How Is an Element Different From a Compound?

The main difference between an element and a compound is that an element is made up of the same type of atom throughout while a compound is composed of multiple different elements. Both are pure chemical substances found in nature.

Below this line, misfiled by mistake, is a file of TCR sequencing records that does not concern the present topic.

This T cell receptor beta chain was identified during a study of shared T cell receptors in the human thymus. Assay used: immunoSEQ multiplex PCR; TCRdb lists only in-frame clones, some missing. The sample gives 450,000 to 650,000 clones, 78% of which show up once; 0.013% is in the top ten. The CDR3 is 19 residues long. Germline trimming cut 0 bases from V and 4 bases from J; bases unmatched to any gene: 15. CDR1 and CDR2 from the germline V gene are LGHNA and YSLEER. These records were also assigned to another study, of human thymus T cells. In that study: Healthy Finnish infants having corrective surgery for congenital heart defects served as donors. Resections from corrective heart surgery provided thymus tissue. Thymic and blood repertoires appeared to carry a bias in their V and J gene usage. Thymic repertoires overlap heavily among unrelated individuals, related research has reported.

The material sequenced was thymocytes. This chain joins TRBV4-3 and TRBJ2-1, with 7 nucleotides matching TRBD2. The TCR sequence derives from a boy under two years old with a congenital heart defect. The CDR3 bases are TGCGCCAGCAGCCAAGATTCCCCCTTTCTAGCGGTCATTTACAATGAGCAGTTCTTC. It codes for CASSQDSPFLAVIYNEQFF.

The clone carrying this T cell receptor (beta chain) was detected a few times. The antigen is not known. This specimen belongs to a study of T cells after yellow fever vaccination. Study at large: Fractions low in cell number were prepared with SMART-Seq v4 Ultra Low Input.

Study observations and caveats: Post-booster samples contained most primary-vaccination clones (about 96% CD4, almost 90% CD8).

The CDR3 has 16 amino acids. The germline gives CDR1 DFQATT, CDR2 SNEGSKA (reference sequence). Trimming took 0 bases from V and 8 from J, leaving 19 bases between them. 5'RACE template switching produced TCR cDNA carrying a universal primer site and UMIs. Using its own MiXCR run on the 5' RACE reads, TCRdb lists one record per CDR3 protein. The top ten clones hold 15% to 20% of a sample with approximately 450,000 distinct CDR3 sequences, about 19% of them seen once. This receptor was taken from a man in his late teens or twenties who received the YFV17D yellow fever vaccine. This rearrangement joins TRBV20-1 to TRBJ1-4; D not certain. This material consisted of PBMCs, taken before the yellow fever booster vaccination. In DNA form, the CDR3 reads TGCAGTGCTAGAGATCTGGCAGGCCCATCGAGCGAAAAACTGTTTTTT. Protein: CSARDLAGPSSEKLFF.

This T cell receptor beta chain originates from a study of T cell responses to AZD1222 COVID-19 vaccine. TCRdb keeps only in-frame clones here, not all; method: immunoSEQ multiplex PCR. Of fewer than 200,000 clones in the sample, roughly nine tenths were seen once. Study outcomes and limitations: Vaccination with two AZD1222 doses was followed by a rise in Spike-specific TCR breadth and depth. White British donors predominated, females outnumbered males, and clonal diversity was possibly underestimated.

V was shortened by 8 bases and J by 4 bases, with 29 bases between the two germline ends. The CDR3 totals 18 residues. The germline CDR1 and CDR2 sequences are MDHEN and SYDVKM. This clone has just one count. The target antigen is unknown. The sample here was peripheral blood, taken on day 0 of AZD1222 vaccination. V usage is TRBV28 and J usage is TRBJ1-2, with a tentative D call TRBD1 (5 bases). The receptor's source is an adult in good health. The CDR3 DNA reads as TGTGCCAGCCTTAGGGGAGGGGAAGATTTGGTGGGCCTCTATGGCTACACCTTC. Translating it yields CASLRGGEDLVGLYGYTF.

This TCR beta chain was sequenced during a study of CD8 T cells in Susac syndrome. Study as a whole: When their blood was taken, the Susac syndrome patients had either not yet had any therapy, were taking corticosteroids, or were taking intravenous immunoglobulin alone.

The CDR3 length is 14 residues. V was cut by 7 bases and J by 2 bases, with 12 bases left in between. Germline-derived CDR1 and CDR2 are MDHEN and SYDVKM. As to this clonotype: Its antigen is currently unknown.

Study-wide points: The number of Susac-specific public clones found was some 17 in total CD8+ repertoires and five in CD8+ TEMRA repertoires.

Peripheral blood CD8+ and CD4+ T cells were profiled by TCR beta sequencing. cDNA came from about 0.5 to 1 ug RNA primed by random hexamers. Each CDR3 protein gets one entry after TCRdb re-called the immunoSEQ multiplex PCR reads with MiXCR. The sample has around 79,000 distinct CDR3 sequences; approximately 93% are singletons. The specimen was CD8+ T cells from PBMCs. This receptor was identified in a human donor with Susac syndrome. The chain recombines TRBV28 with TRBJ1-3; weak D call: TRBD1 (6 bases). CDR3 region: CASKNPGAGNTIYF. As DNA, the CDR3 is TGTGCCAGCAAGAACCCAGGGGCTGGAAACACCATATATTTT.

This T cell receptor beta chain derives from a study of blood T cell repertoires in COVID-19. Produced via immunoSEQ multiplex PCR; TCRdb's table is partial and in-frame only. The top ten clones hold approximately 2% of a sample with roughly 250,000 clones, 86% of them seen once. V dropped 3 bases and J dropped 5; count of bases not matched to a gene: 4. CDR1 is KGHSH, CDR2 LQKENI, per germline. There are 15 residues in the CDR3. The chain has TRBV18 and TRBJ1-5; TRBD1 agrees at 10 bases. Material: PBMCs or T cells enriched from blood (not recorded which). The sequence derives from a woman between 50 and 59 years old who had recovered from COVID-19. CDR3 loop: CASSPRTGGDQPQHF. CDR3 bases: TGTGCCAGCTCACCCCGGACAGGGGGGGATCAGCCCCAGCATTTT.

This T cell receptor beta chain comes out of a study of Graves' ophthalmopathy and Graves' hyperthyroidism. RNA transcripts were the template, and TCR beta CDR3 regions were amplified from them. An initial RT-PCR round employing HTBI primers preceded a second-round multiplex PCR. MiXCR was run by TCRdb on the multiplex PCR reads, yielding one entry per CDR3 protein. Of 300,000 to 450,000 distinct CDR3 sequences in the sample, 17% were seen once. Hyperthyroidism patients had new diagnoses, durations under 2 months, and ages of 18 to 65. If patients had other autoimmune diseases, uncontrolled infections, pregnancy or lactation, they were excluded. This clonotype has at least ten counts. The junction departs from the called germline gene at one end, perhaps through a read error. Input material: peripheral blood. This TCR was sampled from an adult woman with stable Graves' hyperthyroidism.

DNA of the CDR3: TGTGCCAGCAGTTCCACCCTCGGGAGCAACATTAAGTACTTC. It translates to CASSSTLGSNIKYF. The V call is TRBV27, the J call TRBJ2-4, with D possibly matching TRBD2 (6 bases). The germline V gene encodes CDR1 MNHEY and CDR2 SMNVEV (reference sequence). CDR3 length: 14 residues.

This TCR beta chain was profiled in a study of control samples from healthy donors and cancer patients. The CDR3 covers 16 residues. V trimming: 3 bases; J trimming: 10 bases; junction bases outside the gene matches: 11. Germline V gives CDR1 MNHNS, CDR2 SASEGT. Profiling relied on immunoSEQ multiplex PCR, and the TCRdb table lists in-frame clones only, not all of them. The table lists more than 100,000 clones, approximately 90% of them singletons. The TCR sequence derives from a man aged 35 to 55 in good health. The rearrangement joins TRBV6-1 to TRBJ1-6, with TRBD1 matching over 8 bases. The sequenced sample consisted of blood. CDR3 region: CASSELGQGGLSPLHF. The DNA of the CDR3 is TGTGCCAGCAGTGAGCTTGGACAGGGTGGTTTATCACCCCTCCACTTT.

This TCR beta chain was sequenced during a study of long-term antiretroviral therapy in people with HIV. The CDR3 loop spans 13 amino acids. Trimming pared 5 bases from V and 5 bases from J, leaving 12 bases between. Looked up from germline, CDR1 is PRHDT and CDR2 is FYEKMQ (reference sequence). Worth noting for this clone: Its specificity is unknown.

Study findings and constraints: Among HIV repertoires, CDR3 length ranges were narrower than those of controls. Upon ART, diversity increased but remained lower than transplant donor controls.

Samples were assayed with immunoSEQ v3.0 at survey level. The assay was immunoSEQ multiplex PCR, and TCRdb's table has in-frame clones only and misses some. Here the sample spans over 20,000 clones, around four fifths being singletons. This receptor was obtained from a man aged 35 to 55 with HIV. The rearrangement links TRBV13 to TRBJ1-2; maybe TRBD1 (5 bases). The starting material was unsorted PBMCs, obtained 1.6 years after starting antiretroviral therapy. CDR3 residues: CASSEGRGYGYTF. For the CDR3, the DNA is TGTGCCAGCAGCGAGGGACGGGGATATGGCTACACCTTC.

Compounds are chemically mixed together in a fixed ratio. Compounds are arranged by chemical bonds, while elements are ordered and defined by their atomic number. An atomic number is the amount of protons contained within a nucleus of an atom. Compounds can be broken down by using various chemical reactions and methods to form simpler substances. An element is already in its most basic form and can not be broken down into a simpler substance. All of the elements that have been discovered and observed are recorded on the periodic table. The amount of compounds in the world are endless. The visual representation of a compound is written as a formula. Elements are represented using symbols. Water and sodium chloride are a couple of examples of compounds. Elements can be classified as metal, nonmetal and metalloid. Iron, silver and hydrogen are a few common elements. Out of the 117 classified elements, 94 are naturally occurring. Some elements are artificially produced as a result of radioactive decay.